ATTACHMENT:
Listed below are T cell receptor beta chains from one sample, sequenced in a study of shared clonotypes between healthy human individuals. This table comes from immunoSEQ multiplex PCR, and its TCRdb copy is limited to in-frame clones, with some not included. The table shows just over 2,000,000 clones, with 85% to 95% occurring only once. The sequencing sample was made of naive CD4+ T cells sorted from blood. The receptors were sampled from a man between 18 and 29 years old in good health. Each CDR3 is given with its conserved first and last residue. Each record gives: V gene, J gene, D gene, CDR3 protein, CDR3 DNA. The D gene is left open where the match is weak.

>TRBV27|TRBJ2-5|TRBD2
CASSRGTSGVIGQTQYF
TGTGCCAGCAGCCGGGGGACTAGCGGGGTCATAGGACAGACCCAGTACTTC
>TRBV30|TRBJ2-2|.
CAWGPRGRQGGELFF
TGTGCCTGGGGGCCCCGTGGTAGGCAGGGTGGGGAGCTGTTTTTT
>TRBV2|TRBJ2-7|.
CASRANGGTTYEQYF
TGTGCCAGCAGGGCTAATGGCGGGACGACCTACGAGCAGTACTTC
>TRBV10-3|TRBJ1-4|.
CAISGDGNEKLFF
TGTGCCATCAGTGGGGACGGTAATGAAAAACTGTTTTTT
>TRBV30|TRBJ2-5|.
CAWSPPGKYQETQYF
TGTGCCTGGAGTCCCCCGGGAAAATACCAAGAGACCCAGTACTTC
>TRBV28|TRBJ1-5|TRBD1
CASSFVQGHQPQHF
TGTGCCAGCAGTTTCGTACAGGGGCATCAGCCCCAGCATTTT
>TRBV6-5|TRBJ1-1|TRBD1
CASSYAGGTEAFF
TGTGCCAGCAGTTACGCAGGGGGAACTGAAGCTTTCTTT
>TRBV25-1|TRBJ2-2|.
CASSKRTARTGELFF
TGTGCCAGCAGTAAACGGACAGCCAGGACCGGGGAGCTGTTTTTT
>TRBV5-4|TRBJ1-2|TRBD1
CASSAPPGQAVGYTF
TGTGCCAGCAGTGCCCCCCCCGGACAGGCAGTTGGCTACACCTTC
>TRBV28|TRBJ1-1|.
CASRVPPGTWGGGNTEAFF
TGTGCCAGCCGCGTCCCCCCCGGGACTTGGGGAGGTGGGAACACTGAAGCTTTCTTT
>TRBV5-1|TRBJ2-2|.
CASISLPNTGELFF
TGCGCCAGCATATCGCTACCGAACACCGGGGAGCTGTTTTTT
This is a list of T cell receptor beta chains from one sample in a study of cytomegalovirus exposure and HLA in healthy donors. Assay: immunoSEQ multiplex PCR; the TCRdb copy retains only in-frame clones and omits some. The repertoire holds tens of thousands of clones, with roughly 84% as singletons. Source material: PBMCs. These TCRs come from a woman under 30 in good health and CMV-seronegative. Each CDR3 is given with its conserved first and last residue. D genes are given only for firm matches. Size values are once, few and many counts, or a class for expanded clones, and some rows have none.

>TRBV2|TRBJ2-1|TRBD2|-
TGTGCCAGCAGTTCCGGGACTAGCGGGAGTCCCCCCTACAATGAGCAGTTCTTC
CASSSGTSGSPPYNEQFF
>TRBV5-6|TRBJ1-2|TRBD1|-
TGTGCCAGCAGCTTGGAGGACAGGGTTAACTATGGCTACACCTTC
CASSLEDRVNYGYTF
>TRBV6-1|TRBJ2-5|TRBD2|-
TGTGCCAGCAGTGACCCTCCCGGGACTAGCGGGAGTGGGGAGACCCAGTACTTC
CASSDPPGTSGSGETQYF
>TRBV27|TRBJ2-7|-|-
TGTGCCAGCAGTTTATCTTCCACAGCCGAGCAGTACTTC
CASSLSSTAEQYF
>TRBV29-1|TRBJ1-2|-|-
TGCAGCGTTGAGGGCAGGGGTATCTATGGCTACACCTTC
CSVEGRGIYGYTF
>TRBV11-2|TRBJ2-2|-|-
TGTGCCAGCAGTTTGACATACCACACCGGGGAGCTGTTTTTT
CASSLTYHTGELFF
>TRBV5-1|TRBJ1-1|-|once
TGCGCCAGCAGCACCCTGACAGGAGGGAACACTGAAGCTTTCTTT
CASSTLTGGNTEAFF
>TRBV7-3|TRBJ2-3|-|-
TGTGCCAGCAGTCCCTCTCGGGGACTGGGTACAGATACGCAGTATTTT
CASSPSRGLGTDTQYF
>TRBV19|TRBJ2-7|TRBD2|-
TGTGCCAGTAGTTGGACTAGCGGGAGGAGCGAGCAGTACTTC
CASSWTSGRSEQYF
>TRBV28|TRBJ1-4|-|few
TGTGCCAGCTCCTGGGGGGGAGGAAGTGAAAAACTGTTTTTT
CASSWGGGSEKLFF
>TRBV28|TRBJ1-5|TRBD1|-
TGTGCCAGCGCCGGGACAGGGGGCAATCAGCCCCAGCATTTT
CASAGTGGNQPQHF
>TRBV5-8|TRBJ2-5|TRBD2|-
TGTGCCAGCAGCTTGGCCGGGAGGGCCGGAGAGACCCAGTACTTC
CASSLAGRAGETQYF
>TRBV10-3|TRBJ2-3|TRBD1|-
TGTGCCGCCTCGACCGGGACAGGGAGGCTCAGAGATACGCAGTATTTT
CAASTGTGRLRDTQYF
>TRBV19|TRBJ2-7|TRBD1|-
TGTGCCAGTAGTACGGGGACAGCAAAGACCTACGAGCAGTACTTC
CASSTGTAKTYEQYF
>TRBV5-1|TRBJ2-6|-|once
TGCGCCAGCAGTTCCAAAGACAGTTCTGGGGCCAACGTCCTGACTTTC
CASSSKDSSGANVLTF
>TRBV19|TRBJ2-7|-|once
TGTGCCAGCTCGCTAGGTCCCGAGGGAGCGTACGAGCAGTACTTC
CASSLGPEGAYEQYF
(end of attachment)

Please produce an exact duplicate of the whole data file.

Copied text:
Listed below are T cell receptor beta chains from one sample, sequenced in a study of shared clonotypes between healthy human individuals. This table comes from immunoSEQ multiplex PCR, and its TCRdb copy is limited to in-frame clones, with some not included. The table shows just over 2,000,000 clones, with 85% to 95% occurring only once. The sequencing sample was made of naive CD4+ T cells sorted from blood. The receptors were sampled from a man between 18 and 29 years old in good health. Each CDR3 is given with its conserved first and last residue. Each record gives: V gene, J gene, D gene, CDR3 protein, CDR3 DNA. The D gene is left open where the match is weak.

>TRBV27|TRBJ2-5|TRBD2
CASSRGTSGVIGQTQYF
TGTGCCAGCAGCCGGGGGACTAGCGGGGTCATAGGACAGACCCAGTACTTC
>TRBV30|TRBJ2-2|.
CAWGPRGRQGGELFF
TGTGCCTGGGGGCCCCGTGGTAGGCAGGGTGGGGAGCTGTTTTTT
>TRBV2|TRBJ2-7|.
CASRANGGTTYEQYF
TGTGCCAGCAGGGCTAATGGCGGGACGACCTACGAGCAGTACTTC
>TRBV10-3|TRBJ1-4|.
CAISGDGNEKLFF
TGTGCCATCAGTGGGGACGGTAATGAAAAACTGTTTTTT
>TRBV30|TRBJ2-5|.
CAWSPPGKYQETQYF
TGTGCCTGGAGTCCCCCGGGAAAATACCAAGAGACCCAGTACTTC
>TRBV28|TRBJ1-5|TRBD1
CASSFVQGHQPQHF
TGTGCCAGCAGTTTCGTACAGGGGCATCAGCCCCAGCATTTT
>TRBV6-5|TRBJ1-1|TRBD1
CASSYAGGTEAFF
TGTGCCAGCAGTTACGCAGGGGGAACTGAAGCTTTCTTT
>TRBV25-1|TRBJ2-2|.
CASSKRTARTGELFF
TGTGCCAGCAGTAAACGGACAGCCAGGACCGGGGAGCTGTTTTTT
>TRBV5-4|TRBJ1-2|TRBD1
CASSAPPGQAVGYTF
TGTGCCAGCAGTGCCCCCCCCGGACAGGCAGTTGGCTACACCTTC
>TRBV28|TRBJ1-1|.
CASRVPPGTWGGGNTEAFF
TGTGCCAGCCGCGTCCCCCCCGGGACTTGGGGAGGTGGGAACACTGAAGCTTTCTTT
>TRBV5-1|TRBJ2-2|.
CASISLPNTGELFF
TGCGCCAGCATATCGCTACCGAACACCGGGGAGCTGTTTTTT
This is a list of T cell receptor beta chains from one sample in a study of cytomegalovirus exposure and HLA in healthy donors. Assay: immunoSEQ multiplex PCR; the TCRdb copy retains only in-frame clones and omits some. The repertoire holds tens of thousands of clones, with roughly 84% as singletons. Source material: PBMCs. These TCRs come from a woman under 30 in good health and CMV-seronegative. Each CDR3 is given with its conserved first and last residue. D genes are given only for firm matches. Size values are once, few and many counts, or a class for expanded clones, and some rows have none.

>TRBV2|TRBJ2-1|TRBD2|-
TGTGCCAGCAGTTCCGGGACTAGCGGGAGTCCCCCCTACAATGAGCAGTTCTTC
CASSSGTSGSPPYNEQFF
>TRBV5-6|TRBJ1-2|TRBD1|-
TGTGCCAGCAGCTTGGAGGACAGGGTTAACTATGGCTACACCTTC
CASSLEDRVNYGYTF
>TRBV6-1|TRBJ2-5|TRBD2|-
TGTGCCAGCAGTGACCCTCCCGGGACTAGCGGGAGTGGGGAGACCCAGTACTTC
CASSDPPGTSGSGETQYF
>TRBV27|TRBJ2-7|-|-
TGTGCCAGCAGTTTATCTTCCACAGCCGAGCAGTACTTC
CASSLSSTAEQYF
>TRBV29-1|TRBJ1-2|-|-
TGCAGCGTTGAGGGCAGGGGTATCTATGGCTACACCTTC
CSVEGRGIYGYTF
>TRBV11-2|TRBJ2-2|-|-
TGTGCCAGCAGTTTGACATACCACACCGGGGAGCTGTTTTTT
CASSLTYHTGELFF
>TRBV5-1|TRBJ1-1|-|once
TGCGCCAGCAGCACCCTGACAGGAGGGAACACTGAAGCTTTCTTT
CASSTLTGGNTEAFF
>TRBV7-3|TRBJ2-3|-|-
TGTGCCAGCAGTCCCTCTCGGGGACTGGGTACAGATACGCAGTATTTT
CASSPSRGLGTDTQYF
>TRBV19|TRBJ2-7|TRBD2|-
TGTGCCAGTAGTTGGACTAGCGGGAGGAGCGAGCAGTACTTC
CASSWTSGRSEQYF
>TRBV28|TRBJ1-4|-|few
TGTGCCAGCTCCTGGGGGGGAGGAAGTGAAAAACTGTTTTTT
CASSWGGGSEKLFF
>TRBV28|TRBJ1-5|TRBD1|-
TGTGCCAGCGCCGGGACAGGGGGCAATCAGCCCCAGCATTTT
CASAGTGGNQPQHF
>TRBV5-8|TRBJ2-5|TRBD2|-
TGTGCCAGCAGCTTGGCCGGGAGGGCCGGAGAGACCCAGTACTTC
CASSLAGRAGETQYF
>TRBV10-3|TRBJ2-3|TRBD1|-
TGTGCCGCCTCGACCGGGACAGGGAGGCTCAGAGATACGCAGTATTTT
CAASTGTGRLRDTQYF
>TRBV19|TRBJ2-7|TRBD1|-
TGTGCCAGTAGTACGGGGACAGCAAAGACCTACGAGCAGTACTTC
CASSTGTAKTYEQYF
>TRBV5-1|TRBJ2-6|-|once
TGCGCCAGCAGTTCCAAAGACAGTTCTGGGGCCAACGTCCTGACTTTC
CASSSKDSSGANVLTF
>TRBV19|TRBJ2-7|-|once
TGTGCCAGCTCGCTAGGTCCCGAGGGAGCGTACGAGCAGTACTTC
CASSLGPEGAYEQYF